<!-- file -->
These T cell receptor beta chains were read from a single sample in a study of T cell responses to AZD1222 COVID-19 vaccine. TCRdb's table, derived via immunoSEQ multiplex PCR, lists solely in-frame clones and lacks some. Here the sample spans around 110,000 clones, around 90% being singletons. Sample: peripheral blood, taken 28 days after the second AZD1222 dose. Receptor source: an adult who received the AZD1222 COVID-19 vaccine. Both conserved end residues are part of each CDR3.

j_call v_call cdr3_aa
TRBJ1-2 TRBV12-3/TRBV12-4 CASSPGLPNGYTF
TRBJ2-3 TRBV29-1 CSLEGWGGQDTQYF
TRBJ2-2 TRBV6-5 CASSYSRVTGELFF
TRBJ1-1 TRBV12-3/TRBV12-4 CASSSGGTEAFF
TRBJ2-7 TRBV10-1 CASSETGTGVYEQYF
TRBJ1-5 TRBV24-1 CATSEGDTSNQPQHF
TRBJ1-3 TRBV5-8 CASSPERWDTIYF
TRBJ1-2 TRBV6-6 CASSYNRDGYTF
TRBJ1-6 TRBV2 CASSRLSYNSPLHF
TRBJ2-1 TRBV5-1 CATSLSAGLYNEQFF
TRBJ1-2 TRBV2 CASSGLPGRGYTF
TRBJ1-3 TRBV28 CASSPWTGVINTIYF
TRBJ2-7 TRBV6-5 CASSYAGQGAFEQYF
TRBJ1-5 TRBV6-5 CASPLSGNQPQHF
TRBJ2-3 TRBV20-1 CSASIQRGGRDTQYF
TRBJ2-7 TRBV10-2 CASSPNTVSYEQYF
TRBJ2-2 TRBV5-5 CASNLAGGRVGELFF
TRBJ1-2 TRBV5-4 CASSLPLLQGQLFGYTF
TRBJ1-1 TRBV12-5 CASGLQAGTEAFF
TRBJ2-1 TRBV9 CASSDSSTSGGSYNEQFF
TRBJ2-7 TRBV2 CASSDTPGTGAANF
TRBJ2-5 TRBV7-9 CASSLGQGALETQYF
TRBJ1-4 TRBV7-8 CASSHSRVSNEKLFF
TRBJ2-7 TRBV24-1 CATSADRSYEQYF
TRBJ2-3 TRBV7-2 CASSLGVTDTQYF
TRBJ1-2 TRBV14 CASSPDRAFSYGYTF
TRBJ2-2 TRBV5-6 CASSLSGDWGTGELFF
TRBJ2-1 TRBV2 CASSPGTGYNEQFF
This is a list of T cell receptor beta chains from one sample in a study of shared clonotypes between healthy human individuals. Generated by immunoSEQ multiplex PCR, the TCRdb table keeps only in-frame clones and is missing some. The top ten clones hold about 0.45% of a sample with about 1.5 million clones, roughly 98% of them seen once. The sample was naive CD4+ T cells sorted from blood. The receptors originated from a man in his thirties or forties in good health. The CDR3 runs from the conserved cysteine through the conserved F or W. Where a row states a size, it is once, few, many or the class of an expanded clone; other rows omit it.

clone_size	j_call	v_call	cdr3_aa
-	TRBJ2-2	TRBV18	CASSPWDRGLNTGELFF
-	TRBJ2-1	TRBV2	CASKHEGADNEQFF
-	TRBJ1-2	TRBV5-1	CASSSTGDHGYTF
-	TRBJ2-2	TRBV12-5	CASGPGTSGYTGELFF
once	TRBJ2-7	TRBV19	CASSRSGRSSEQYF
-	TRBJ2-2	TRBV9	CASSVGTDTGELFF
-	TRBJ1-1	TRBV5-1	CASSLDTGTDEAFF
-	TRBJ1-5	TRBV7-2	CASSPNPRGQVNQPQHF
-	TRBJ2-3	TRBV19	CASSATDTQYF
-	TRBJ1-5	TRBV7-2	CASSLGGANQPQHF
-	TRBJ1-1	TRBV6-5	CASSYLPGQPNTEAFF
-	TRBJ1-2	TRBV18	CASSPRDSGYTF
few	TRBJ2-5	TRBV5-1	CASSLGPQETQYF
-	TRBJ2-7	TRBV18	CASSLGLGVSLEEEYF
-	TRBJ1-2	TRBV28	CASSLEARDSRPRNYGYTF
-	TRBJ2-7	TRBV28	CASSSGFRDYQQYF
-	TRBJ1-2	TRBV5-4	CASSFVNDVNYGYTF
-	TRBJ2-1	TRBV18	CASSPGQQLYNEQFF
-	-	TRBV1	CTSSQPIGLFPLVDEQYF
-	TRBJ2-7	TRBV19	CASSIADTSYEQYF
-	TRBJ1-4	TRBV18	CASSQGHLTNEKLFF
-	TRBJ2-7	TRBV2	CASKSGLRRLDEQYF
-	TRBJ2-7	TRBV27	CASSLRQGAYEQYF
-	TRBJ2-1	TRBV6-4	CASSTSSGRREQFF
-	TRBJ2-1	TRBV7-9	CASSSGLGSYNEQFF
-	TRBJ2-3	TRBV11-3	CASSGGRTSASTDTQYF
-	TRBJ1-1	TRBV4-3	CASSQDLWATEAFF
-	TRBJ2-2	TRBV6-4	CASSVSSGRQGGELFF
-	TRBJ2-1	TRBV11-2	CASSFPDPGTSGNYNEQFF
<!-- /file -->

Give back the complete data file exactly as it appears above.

These T cell receptor beta chains were read from a single sample in a study of T cell responses to AZD1222 COVID-19 vaccine. TCRdb's table, derived via immunoSEQ multiplex PCR, lists solely in-frame clones and lacks some. Here the sample spans around 110,000 clones, around 90% being singletons. Sample: peripheral blood, taken 28 days after the second AZD1222 dose. Receptor source: an adult who received the AZD1222 COVID-19 vaccine. Both conserved end residues are part of each CDR3.

j_call v_call cdr3_aa
TRBJ1-2 TRBV12-3/TRBV12-4 CASSPGLPNGYTF
TRBJ2-3 TRBV29-1 CSLEGWGGQDTQYF
TRBJ2-2 TRBV6-5 CASSYSRVTGELFF
TRBJ1-1 TRBV12-3/TRBV12-4 CASSSGGTEAFF
TRBJ2-7 TRBV10-1 CASSETGTGVYEQYF
TRBJ1-5 TRBV24-1 CATSEGDTSNQPQHF
TRBJ1-3 TRBV5-8 CASSPERWDTIYF
TRBJ1-2 TRBV6-6 CASSYNRDGYTF
TRBJ1-6 TRBV2 CASSRLSYNSPLHF
TRBJ2-1 TRBV5-1 CATSLSAGLYNEQFF
TRBJ1-2 TRBV2 CASSGLPGRGYTF
TRBJ1-3 TRBV28 CASSPWTGVINTIYF
TRBJ2-7 TRBV6-5 CASSYAGQGAFEQYF
TRBJ1-5 TRBV6-5 CASPLSGNQPQHF
TRBJ2-3 TRBV20-1 CSASIQRGGRDTQYF
TRBJ2-7 TRBV10-2 CASSPNTVSYEQYF
TRBJ2-2 TRBV5-5 CASNLAGGRVGELFF
TRBJ1-2 TRBV5-4 CASSLPLLQGQLFGYTF
TRBJ1-1 TRBV12-5 CASGLQAGTEAFF
TRBJ2-1 TRBV9 CASSDSSTSGGSYNEQFF
TRBJ2-7 TRBV2 CASSDTPGTGAANF
TRBJ2-5 TRBV7-9 CASSLGQGALETQYF
TRBJ1-4 TRBV7-8 CASSHSRVSNEKLFF
TRBJ2-7 TRBV24-1 CATSADRSYEQYF
TRBJ2-3 TRBV7-2 CASSLGVTDTQYF
TRBJ1-2 TRBV14 CASSPDRAFSYGYTF
TRBJ2-2 TRBV5-6 CASSLSGDWGTGELFF
TRBJ2-1 TRBV2 CASSPGTGYNEQFF
This is a list of T cell receptor beta chains from one sample in a study of shared clonotypes between healthy human individuals. Generated by immunoSEQ multiplex PCR, the TCRdb table keeps only in-frame clones and is missing some. The top ten clones hold about 0.45% of a sample with about 1.5 million clones, roughly 98% of them seen once. The sample was naive CD4+ T cells sorted from blood. The receptors originated from a man in his thirties or forties in good health. The CDR3 runs from the conserved cysteine through the conserved F or W. Where a row states a size, it is once, few, many or the class of an expanded clone; other rows omit it.

clone_size	j_call	v_call	cdr3_aa
-	TRBJ2-2	TRBV18	CASSPWDRGLNTGELFF
-	TRBJ2-1	TRBV2	CASKHEGADNEQFF
-	TRBJ1-2	TRBV5-1	CASSSTGDHGYTF
-	TRBJ2-2	TRBV12-5	CASGPGTSGYTGELFF
once	TRBJ2-7	TRBV19	CASSRSGRSSEQYF
-	TRBJ2-2	TRBV9	CASSVGTDTGELFF
-	TRBJ1-1	TRBV5-1	CASSLDTGTDEAFF
-	TRBJ1-5	TRBV7-2	CASSPNPRGQVNQPQHF
-	TRBJ2-3	TRBV19	CASSATDTQYF
-	TRBJ1-5	TRBV7-2	CASSLGGANQPQHF
-	TRBJ1-1	TRBV6-5	CASSYLPGQPNTEAFF
-	TRBJ1-2	TRBV18	CASSPRDSGYTF
few	TRBJ2-5	TRBV5-1	CASSLGPQETQYF
-	TRBJ2-7	TRBV18	CASSLGLGVSLEEEYF
-	TRBJ1-2	TRBV28	CASSLEARDSRPRNYGYTF
-	TRBJ2-7	TRBV28	CASSSGFRDYQQYF
-	TRBJ1-2	TRBV5-4	CASSFVNDVNYGYTF
-	TRBJ2-1	TRBV18	CASSPGQQLYNEQFF
-	-	TRBV1	CTSSQPIGLFPLVDEQYF
-	TRBJ2-7	TRBV19	CASSIADTSYEQYF
-	TRBJ1-4	TRBV18	CASSQGHLTNEKLFF
-	TRBJ2-7	TRBV2	CASKSGLRRLDEQYF
-	TRBJ2-7	TRBV27	CASSLRQGAYEQYF
-	TRBJ2-1	TRBV6-4	CASSTSSGRREQFF
-	TRBJ2-1	TRBV7-9	CASSSGLGSYNEQFF
-	TRBJ2-3	TRBV11-3	CASSGGRTSASTDTQYF
-	TRBJ1-1	TRBV4-3	CASSQDLWATEAFF
-	TRBJ2-2	TRBV6-4	CASSVSSGRQGGELFF
-	TRBJ2-1	TRBV11-2	CASSFPDPGTSGNYNEQFF